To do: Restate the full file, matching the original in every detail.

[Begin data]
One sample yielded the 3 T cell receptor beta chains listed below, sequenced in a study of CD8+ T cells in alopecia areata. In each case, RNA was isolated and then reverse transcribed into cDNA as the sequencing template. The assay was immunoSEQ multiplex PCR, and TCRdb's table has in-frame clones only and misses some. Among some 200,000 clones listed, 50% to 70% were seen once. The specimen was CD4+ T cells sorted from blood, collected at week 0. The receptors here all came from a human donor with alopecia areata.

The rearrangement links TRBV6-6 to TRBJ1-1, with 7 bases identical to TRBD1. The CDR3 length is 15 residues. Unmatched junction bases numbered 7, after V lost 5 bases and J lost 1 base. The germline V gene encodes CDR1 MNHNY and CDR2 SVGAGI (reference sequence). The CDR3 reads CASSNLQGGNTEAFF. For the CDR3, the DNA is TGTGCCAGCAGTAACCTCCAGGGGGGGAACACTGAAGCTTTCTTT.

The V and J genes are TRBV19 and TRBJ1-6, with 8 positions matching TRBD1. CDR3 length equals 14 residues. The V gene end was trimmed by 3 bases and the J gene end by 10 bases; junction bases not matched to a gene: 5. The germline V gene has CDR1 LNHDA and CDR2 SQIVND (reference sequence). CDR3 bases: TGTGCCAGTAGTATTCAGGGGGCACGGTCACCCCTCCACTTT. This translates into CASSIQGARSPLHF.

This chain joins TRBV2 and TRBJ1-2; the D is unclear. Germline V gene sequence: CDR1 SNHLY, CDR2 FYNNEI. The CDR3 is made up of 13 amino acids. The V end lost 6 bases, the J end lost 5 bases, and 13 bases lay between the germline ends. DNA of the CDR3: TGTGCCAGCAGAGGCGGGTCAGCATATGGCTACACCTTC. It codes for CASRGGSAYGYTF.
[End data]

One sample yielded the 3 T cell receptor beta chains listed below, sequenced in a study of CD8+ T cells in alopecia areata. In each case, RNA was isolated and then reverse transcribed into cDNA as the sequencing template. The assay was immunoSEQ multiplex PCR, and TCRdb's table has in-frame clones only and misses some. Among some 200,000 clones listed, 50% to 70% were seen once. The specimen was CD4+ T cells sorted from blood, collected at week 0. The receptors here all came from a human donor with alopecia areata.

The rearrangement links TRBV6-6 to TRBJ1-1, with 7 bases identical to TRBD1. The CDR3 length is 15 residues. Unmatched junction bases numbered 7, after V lost 5 bases and J lost 1 base. The germline V gene encodes CDR1 MNHNY and CDR2 SVGAGI (reference sequence). The CDR3 reads CASSNLQGGNTEAFF. For the CDR3, the DNA is TGTGCCAGCAGTAACCTCCAGGGGGGGAACACTGAAGCTTTCTTT.

The V and J genes are TRBV19 and TRBJ1-6, with 8 positions matching TRBD1. CDR3 length equals 14 residues. The V gene end was trimmed by 3 bases and the J gene end by 10 bases; junction bases not matched to a gene: 5. The germline V gene has CDR1 LNHDA and CDR2 SQIVND (reference sequence). CDR3 bases: TGTGCCAGTAGTATTCAGGGGGCACGGTCACCCCTCCACTTT. This translates into CASSIQGARSPLHF.

This chain joins TRBV2 and TRBJ1-2; the D is unclear. Germline V gene sequence: CDR1 SNHLY, CDR2 FYNNEI. The CDR3 is made up of 13 amino acids. The V end lost 6 bases, the J end lost 5 bases, and 13 bases lay between the germline ends. DNA of the CDR3: TGTGCCAGCAGAGGCGGGTCAGCATATGGCTACACCTTC. It codes for CASRGGSAYGYTF.